When developer Michael Kirchmann moved from South Africa to New York City as a twenty-something in 1997, he spent his first few nights in a wood shop on Renwick Street in Tribeca. Now he lives, works and flips real estate in the neighborhood, which has long since shifted from wood shops and artists’ lofts to condominiums and upscale restaurants.
The 46-year-old married father of two spent 11 years designing office buildings in western Europe at Skidmore, Owings & Merrill (SOM), before setting off on his own to found an architecture and development firm called Global Design Strategies (GDSNY) in 2008. While he had originally planned to focus on development, the Great Recession waylaid his plans for a couple years. His small firm rode out the lean years doing architecture work, including two 34-story light installations for the 2012 London Olympics, the master plan for a mixed-use development in Bahrain and interior design for a restaurant in London. Kirchmann also got into designing products, including jets, classic motorcycles and Porsches.
Perhaps his biggest coup has been a gig helping L+M Development Partners build and renovate affordable housing projects throughout the five boroughs. In Far Rockaway, Queens, he revamped a 1,093-unit Section 8 housing development, Arverne View, that had been damaged by Superstorm Sandy. His firm and OCV Architects came up with the idea that they could reclad the facades of the 11 low- and mid-rise buildings with an exterior insulation system, giving them a new, patterned white-and-gray look and much-needed insulation from the elements.
The buildings “weren’t insulated and they leaked,” said Jeffrey Moelis, the development director of preservation at L+M (and cousin to L+M co-Founder Ron Moelis). The new facade panels “solved those problems and allowed Michael to create this [architectural] vision. And [they] allowed us to do it in a way that helped us achieve our budget.”
In Brownsville, Brooklyn, Kirchmann teamed up with L+M to reimagine the Marcus Garvey Apartments, a townhouse-style residential complex with 693 federally subsidized apartments. GDSNY created a new lighting scheme for the exterior, devised new landscaping for the courtyards in between the buildings and installed solar panels on the roofs of the sprawling development. As part of the facade renovation, they designed two-story, perforated metal panels that resembled patterned ivy and installed them on tall, light-up panels, which cover narrow stretches of the facades above the doorways on the Marcus Garvey buildings.
“He really buys into that idea that there’s no reason why people who live in affordable housing can’t live in a beautiful place,” Moelis said. “It doesn’t cost a whole lot more. If they feel like they’re in a nice place, they’re going to respect it and take care of it. We’ve seen a big drop in vandalism [at Marcus Garvey]. It’s not all attributed to the architecture—there’s beefed up security—but I think people are proud of where they live, and they don’t want their neighbors and guests destroying the place.”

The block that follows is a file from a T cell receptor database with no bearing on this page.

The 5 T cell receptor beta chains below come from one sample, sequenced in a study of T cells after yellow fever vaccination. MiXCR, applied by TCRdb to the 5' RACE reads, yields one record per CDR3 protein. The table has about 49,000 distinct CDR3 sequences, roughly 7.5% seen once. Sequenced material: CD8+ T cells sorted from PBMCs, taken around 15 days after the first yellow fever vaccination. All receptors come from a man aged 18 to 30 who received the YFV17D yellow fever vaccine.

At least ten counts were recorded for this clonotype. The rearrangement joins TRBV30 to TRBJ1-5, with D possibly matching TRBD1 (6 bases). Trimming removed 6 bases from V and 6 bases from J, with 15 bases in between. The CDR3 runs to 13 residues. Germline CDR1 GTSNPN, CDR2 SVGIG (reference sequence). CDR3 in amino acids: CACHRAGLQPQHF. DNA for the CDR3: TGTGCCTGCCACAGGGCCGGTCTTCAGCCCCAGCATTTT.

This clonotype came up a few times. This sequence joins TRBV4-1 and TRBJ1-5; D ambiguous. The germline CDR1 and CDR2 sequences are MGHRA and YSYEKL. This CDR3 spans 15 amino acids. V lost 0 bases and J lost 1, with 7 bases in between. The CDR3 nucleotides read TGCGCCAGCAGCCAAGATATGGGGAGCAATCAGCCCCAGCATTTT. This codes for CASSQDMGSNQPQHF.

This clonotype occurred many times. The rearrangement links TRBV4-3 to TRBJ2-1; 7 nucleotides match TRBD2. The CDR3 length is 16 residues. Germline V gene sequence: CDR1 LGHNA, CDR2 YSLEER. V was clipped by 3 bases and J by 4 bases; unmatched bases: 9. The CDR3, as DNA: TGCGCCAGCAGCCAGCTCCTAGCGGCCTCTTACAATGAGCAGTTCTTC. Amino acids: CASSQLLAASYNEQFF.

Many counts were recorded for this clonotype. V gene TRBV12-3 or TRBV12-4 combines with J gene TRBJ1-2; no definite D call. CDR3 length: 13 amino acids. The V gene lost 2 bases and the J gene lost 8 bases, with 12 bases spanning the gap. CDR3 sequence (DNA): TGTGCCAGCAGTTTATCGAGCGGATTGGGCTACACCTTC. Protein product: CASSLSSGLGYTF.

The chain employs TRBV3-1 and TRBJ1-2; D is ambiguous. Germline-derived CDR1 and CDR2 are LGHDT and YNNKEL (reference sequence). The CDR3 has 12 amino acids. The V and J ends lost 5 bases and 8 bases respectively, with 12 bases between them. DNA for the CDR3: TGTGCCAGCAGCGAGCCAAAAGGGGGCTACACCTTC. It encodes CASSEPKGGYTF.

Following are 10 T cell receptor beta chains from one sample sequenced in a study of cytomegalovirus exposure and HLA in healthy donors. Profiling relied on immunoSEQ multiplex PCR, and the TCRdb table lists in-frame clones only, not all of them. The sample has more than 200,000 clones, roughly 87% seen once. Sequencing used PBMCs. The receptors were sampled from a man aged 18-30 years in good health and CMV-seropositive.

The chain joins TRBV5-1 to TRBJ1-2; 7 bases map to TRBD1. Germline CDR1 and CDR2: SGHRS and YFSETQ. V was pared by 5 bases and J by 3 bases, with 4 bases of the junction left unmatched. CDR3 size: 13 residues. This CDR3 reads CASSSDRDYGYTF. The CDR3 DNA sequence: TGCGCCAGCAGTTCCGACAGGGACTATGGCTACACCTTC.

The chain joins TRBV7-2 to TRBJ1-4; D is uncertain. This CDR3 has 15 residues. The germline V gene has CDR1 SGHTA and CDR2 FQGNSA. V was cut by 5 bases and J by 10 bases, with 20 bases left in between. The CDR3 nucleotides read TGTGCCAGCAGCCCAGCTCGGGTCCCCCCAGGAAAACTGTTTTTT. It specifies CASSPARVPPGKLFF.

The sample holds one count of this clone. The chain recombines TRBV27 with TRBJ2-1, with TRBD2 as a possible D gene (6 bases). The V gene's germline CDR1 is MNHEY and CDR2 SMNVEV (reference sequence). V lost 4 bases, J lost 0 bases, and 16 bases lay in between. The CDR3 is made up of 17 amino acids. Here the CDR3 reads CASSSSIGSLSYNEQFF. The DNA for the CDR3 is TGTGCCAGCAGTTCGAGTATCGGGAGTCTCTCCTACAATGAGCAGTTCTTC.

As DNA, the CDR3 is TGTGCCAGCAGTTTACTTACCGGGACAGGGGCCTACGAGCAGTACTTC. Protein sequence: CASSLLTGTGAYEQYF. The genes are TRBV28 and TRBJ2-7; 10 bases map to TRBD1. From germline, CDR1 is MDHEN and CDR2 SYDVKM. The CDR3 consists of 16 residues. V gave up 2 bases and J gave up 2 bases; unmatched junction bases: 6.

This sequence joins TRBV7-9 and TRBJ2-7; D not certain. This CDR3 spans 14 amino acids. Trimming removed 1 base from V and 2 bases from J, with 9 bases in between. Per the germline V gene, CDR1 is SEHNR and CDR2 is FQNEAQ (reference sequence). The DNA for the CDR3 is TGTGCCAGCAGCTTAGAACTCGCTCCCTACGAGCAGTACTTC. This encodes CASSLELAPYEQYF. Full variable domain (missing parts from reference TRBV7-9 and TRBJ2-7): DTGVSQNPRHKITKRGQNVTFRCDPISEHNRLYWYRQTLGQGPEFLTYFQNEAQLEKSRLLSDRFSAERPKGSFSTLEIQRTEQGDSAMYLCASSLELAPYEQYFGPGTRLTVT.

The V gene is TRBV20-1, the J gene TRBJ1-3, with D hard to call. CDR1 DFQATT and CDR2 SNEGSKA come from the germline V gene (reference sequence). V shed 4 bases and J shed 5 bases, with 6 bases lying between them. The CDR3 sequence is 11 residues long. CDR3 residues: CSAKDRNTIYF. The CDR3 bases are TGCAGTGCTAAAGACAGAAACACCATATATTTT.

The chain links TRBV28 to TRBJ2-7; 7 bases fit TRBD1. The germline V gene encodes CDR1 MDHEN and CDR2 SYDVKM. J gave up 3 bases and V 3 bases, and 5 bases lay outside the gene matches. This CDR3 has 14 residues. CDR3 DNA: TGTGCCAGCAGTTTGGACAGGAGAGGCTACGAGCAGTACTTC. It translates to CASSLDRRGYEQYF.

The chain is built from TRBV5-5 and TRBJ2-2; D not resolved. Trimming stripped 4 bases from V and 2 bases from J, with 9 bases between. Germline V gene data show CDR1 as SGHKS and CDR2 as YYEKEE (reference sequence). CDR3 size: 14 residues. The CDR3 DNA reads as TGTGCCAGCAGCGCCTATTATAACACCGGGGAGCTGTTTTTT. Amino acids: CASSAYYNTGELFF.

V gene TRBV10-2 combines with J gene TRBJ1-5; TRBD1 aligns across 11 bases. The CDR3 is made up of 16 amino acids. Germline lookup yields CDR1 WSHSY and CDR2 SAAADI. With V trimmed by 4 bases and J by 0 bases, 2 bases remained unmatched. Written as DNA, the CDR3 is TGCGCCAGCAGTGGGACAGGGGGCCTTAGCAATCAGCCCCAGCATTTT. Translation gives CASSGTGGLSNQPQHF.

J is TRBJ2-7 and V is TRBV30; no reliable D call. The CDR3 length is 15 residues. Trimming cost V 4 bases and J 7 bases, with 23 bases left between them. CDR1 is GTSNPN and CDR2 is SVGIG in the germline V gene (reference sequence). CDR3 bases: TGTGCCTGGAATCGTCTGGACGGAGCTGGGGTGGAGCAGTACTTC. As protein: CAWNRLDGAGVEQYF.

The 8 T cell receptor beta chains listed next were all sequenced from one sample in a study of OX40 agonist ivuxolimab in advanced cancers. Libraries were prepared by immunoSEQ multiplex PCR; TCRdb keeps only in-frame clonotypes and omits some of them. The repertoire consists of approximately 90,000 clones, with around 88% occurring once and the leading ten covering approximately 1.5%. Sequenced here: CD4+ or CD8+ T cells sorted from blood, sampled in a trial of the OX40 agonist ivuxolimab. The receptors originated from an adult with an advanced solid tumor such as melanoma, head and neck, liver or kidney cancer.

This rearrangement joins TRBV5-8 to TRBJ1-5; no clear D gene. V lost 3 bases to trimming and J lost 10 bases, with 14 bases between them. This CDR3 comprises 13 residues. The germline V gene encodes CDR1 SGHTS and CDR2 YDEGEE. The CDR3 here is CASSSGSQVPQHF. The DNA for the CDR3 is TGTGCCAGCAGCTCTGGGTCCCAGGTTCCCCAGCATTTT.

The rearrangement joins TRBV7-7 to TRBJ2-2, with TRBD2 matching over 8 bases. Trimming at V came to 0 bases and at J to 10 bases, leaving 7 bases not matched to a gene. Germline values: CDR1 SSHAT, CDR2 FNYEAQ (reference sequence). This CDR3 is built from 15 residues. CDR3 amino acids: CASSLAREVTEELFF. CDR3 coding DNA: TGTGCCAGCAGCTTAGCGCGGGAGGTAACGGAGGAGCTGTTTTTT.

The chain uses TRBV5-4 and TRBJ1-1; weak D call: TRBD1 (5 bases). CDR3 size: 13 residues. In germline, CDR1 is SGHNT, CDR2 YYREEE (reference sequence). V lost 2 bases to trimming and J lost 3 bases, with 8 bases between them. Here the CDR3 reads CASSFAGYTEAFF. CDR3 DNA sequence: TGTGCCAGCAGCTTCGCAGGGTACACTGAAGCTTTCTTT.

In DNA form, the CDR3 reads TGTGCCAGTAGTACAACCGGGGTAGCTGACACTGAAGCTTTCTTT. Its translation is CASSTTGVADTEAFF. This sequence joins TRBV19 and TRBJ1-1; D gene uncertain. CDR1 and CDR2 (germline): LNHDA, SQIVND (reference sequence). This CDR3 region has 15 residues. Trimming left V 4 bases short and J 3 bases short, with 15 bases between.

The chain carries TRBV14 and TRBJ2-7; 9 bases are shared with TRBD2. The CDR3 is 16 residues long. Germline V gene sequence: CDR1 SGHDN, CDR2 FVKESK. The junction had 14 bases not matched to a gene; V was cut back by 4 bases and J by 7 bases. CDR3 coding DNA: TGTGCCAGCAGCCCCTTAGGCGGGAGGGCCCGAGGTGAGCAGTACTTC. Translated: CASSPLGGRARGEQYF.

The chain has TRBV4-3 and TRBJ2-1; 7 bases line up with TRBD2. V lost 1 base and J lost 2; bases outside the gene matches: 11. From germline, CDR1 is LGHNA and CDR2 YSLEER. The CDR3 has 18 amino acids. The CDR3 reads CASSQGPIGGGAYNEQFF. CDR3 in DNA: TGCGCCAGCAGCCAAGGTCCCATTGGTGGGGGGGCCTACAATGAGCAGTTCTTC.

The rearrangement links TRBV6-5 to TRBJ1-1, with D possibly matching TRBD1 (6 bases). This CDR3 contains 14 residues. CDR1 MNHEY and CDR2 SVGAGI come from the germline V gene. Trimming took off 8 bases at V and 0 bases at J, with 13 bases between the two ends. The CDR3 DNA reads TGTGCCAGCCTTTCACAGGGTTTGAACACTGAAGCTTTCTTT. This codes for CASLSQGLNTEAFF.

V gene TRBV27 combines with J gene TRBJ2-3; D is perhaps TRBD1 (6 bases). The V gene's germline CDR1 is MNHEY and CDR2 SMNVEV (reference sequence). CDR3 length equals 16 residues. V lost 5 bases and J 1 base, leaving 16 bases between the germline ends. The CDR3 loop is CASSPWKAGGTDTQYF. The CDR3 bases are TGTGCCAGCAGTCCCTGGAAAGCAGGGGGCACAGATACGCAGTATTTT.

Kirchmann estimated that he has completed 20 projects with L+M, including the redevelopment of six New York City Housing Authority complexes with 875 apartments—Bronxchester Houses in the South Bronx, Saratoga Square in Bedford-Stuyvesant, Brooklyn, Millbank-Frawley Apartments in central Harlem, and Campos Plaza in Alphabet City. He also brought his artistic talents to L+M’s four-year-old residential buildings at 1951 Park Avenue in East Harlem, where he created what he calls an 80-foot-long metal “art wall,” with fins of differing depths that seem to undulate as one passes by on the elevated Metro North tracks.
But in the past two years, he’s finally started to work on the kind of projects he set out to do more than a decade ago—ground-up buildings. Next to the High Line in West Chelsea, GDSNY is constructing a 10-story, eight-unit luxury condo building at 500 West 25th Street. Each upper story except for the penthouse holds a full-floor, three-bedroom, three-bath apartment with a private terrace. Asking prices range from $5.5 million for a 2,100-square-foot condo on the third floor to $16.9 million for a four-bedroom, four-bath duplex penthouse spread across 4,300 square feet. The boxy structure cantilevers over the High Line, which Kirchmann considers the most significant piece of architecture in New York City. Its facade, clad in pale gray Alabama limestone, will borrow design cues from the elevated-freight-line-turned-park. Kirchmann brought in the lighting designer that worked on the High Line, a French firm called L’Observatoire, to craft night-time lighting for the exterior of 500 West 25th. Wrought iron railings along the balconies and gold aluminum accent panels are also supposed to invoke the 1920s design and stainless steel railings of the High Line. The developer also hired Swedish-born local street artist Tony Sjöman, also known as Rubin, to create a geometric wooden art piece to adorn the lobby.